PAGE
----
Medically reviewed by Hector Guillen, Ph.D
An Introduction to Chromosomes
Chromosomes are one of the most important entities that are central to our understanding of genetics. These are the structures that carry a parent’s genetic information into a newly formed fetus, and are then responsible for housing an individual’s DNA within the nucleus of every cell in their body.
Chromosomes are extremely important because without them, our cells would not know how to perform their individual functions that keep us alive. They also contain the genetic code that tells us who we are.
Understanding chromosomes is an essential component of understanding the basics of genetics. The more you know about the appearance and function of these structures, the easier it will be to understand how our genes influence everything from our appearance to our appetite, food cravings, and so much more.
What are Chromosomes?
Chromosomes are the structures that house our DNA. Within each chromosome, there is a long strand of DNA that is densely wrapped around a protein called a histone, which helps it keep its shape. Without the histone, the DNA strand would be too long to fit inside each cell.
Within almost every cell there are 23 pairs of chromosomes, which make up the complete set of DNA known as the human genome. The only exception is within an individual’s sex cells – in those cells, there are 11 pairs of chromosomes, plus one unpaired sex chromosome. In the event of fertilization, the parent’s chromosomes meet to form their new child’s full set of DNA.
Chromosomes are so minuscule that scientists and researchers can only see them during cell division when they are clustered together in denser groups than usual.
When isolated, chromosomes look like an extended X with four separate arms. Each chromosome is made up of two halves of each replicated chromosome, called sister chromatids, which are held together by a centromere.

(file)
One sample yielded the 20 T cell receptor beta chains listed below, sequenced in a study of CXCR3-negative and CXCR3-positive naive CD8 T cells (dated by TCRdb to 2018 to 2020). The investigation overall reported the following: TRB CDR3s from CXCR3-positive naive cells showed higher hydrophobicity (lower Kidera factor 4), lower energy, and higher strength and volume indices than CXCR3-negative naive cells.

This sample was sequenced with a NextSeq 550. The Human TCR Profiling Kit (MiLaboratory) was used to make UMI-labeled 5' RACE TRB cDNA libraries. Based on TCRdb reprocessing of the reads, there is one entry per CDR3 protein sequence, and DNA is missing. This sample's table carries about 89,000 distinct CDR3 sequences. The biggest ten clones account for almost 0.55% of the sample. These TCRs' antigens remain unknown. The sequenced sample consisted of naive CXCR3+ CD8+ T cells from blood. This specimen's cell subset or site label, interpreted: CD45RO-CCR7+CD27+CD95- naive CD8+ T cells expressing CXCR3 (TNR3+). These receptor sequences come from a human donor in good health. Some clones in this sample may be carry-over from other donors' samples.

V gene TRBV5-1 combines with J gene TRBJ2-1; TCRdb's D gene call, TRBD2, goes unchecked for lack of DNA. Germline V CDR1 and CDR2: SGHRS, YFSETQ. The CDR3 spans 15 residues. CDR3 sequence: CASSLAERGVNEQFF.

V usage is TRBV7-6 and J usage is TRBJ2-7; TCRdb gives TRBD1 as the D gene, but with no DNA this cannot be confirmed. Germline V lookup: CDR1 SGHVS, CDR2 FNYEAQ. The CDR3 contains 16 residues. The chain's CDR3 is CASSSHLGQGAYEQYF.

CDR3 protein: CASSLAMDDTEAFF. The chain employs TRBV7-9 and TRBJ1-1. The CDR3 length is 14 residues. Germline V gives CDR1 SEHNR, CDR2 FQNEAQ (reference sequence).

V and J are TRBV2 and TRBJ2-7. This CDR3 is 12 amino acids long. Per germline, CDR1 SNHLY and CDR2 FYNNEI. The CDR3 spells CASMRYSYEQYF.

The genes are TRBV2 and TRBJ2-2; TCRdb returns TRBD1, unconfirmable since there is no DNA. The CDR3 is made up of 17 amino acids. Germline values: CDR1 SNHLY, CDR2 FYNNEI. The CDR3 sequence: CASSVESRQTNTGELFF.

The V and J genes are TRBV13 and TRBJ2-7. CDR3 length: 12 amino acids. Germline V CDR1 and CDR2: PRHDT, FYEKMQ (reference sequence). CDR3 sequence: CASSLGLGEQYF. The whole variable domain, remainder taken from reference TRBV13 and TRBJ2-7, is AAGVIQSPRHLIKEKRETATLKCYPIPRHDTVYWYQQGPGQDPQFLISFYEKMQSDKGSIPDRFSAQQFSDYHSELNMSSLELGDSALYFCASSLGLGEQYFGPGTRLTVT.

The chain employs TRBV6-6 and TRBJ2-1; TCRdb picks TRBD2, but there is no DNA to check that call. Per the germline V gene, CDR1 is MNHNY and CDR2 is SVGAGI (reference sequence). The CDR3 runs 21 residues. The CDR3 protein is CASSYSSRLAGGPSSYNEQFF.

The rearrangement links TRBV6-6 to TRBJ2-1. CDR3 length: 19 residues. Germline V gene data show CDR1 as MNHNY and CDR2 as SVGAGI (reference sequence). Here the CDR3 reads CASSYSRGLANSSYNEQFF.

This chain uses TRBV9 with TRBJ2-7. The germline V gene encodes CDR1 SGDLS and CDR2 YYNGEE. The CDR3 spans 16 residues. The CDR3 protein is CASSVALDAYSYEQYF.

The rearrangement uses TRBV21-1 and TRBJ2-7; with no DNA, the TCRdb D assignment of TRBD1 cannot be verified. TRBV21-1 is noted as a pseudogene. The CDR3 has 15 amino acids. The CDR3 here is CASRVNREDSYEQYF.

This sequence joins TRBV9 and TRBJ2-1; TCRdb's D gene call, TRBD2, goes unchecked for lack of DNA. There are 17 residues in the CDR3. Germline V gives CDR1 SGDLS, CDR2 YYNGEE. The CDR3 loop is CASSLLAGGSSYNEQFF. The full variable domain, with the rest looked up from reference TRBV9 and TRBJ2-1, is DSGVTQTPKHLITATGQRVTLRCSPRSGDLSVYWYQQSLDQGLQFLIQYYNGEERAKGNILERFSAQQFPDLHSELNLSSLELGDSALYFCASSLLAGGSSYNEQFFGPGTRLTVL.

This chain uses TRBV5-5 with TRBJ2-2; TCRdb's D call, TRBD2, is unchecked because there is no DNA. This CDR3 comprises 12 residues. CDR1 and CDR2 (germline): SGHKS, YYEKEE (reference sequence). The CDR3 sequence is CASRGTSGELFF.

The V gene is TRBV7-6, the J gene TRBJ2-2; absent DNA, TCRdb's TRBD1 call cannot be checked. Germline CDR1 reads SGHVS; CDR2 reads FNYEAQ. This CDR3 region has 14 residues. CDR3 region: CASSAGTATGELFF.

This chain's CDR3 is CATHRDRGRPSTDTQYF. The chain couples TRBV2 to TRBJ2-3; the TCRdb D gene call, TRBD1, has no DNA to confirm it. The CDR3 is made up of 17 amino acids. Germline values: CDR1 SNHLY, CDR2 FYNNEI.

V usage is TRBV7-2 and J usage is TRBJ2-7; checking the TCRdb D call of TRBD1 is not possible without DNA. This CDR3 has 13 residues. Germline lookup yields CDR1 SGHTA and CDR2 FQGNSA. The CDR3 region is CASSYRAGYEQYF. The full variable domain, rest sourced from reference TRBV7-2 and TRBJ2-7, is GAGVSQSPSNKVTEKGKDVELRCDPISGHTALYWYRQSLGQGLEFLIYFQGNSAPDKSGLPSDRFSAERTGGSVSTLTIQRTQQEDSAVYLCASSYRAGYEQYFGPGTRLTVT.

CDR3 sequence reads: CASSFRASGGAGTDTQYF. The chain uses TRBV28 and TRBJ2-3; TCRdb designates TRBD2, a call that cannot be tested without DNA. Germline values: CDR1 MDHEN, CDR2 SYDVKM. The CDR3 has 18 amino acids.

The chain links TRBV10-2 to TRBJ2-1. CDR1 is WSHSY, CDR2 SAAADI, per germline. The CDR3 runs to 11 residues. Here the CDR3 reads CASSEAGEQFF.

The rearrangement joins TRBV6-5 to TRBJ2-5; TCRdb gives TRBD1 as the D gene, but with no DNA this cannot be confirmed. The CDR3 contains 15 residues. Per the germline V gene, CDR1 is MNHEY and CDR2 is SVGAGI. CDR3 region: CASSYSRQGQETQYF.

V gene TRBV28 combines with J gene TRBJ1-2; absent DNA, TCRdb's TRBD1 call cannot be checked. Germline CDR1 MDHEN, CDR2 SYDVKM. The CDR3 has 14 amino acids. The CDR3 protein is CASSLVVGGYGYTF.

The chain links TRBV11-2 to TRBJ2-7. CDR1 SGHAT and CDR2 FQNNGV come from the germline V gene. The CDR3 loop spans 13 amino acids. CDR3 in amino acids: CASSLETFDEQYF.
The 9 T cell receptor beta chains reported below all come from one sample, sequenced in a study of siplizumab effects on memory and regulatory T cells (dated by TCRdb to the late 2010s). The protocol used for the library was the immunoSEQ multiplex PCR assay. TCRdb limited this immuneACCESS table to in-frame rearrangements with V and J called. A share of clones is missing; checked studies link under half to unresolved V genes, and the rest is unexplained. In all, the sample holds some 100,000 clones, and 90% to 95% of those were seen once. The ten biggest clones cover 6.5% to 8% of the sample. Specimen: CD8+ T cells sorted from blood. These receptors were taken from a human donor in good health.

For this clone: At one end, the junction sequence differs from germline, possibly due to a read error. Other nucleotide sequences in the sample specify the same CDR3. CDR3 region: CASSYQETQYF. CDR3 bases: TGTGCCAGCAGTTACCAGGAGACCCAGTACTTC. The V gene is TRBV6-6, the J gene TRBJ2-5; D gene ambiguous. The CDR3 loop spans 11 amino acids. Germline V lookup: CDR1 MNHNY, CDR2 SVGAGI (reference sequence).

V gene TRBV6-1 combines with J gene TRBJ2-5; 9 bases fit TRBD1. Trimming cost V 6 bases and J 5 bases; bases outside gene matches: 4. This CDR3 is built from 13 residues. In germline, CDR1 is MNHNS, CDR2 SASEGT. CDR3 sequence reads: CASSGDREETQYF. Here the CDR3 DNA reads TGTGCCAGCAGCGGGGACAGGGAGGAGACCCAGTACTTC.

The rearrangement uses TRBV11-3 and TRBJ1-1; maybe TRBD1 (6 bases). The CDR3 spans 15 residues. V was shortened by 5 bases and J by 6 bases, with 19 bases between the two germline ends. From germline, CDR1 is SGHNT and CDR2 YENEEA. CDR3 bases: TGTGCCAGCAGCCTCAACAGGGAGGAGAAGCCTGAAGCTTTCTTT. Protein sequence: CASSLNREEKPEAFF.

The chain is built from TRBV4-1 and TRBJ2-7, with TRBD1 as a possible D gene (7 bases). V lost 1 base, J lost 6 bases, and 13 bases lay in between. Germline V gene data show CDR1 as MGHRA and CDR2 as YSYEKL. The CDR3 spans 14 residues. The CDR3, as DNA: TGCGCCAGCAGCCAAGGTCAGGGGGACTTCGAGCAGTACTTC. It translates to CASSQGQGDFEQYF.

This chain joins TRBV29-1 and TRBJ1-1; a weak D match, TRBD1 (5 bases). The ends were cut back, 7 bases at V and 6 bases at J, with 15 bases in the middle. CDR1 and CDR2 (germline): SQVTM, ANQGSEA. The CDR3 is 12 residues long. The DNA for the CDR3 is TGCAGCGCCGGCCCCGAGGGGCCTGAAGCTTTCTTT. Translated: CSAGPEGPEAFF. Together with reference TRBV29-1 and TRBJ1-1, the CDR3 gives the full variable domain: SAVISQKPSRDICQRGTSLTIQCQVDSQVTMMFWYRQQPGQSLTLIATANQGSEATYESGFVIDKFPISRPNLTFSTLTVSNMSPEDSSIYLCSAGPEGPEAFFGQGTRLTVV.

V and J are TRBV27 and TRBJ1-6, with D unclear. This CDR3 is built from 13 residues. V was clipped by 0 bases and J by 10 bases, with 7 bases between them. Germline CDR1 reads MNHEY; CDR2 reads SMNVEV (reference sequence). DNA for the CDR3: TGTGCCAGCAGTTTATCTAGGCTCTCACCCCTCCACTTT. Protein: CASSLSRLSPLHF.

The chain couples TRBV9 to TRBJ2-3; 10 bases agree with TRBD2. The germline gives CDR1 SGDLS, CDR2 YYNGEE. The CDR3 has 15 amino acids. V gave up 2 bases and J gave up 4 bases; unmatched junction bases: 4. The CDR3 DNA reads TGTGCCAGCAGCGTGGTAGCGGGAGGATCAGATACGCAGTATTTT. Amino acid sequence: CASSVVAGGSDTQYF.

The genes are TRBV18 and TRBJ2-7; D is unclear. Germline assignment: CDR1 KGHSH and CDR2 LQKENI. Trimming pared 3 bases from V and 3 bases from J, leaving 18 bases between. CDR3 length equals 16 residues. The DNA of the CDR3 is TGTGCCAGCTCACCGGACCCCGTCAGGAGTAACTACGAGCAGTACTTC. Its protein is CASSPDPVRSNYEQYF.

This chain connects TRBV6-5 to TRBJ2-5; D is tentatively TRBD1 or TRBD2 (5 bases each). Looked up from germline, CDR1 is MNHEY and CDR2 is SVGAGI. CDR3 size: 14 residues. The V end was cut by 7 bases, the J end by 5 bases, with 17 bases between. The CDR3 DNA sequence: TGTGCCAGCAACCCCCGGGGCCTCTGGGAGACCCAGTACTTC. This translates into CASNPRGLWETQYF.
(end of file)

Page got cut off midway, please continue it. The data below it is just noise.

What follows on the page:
What Do Chromosomes Do?
To remain healthy, our cells need to be constantly dividing to replace other cells that have aged and died. The chromosome is central to this process.
During cell division, the chromosomes pull apart, and each new cell retains a full copy of the individual’s DNA. If the chromosome were not able to replicate accurately or had structural issues, it could lead to problems like cancer or other illnesses that are caused by these faulty or incomplete chromosomes.
Chromosomes in Relation to Genetics
Our chromosomes are the central structures that make up our genome, the complete set of instructions that determine how our body synthesizes proteins and functions in our day-to-day lives. This impacts everything from our eye color to how our body metabolizes nutrients.
Chromosomes and Nutrition
Despite our best efforts, there is still a lot that we don’t know about the function of DNA and human genes. One of the areas where research is still ongoing is in the field of nutrigenomics, where scientists are working to determine how our genes affect our metabolism and the way we process food.
Nutrigenomics can help us understand how certain foods affect different people. This includes developing different sets of guidelines that can be customized to an individual’s unique genetic profile. For example, the fact that sodium increases blood pressure in some people but not others has been identified as a genetic trait.
Right now, there are several tests available that can analyze your genes, and recommend personalized changes to your diet based on your genetic makeup. GenoPalate offers a convenient and easy option, using only a cheek swab. We then analyze your DNA and send you an Essential Nutrition Report detailing your ideal macronutrient ranges, recommended daily vitamin and mineral intake, food sensitivities, as well as information on the best foods for you based on your genes.
Try it today to see how your unique genetic profile can impact your nutrition.
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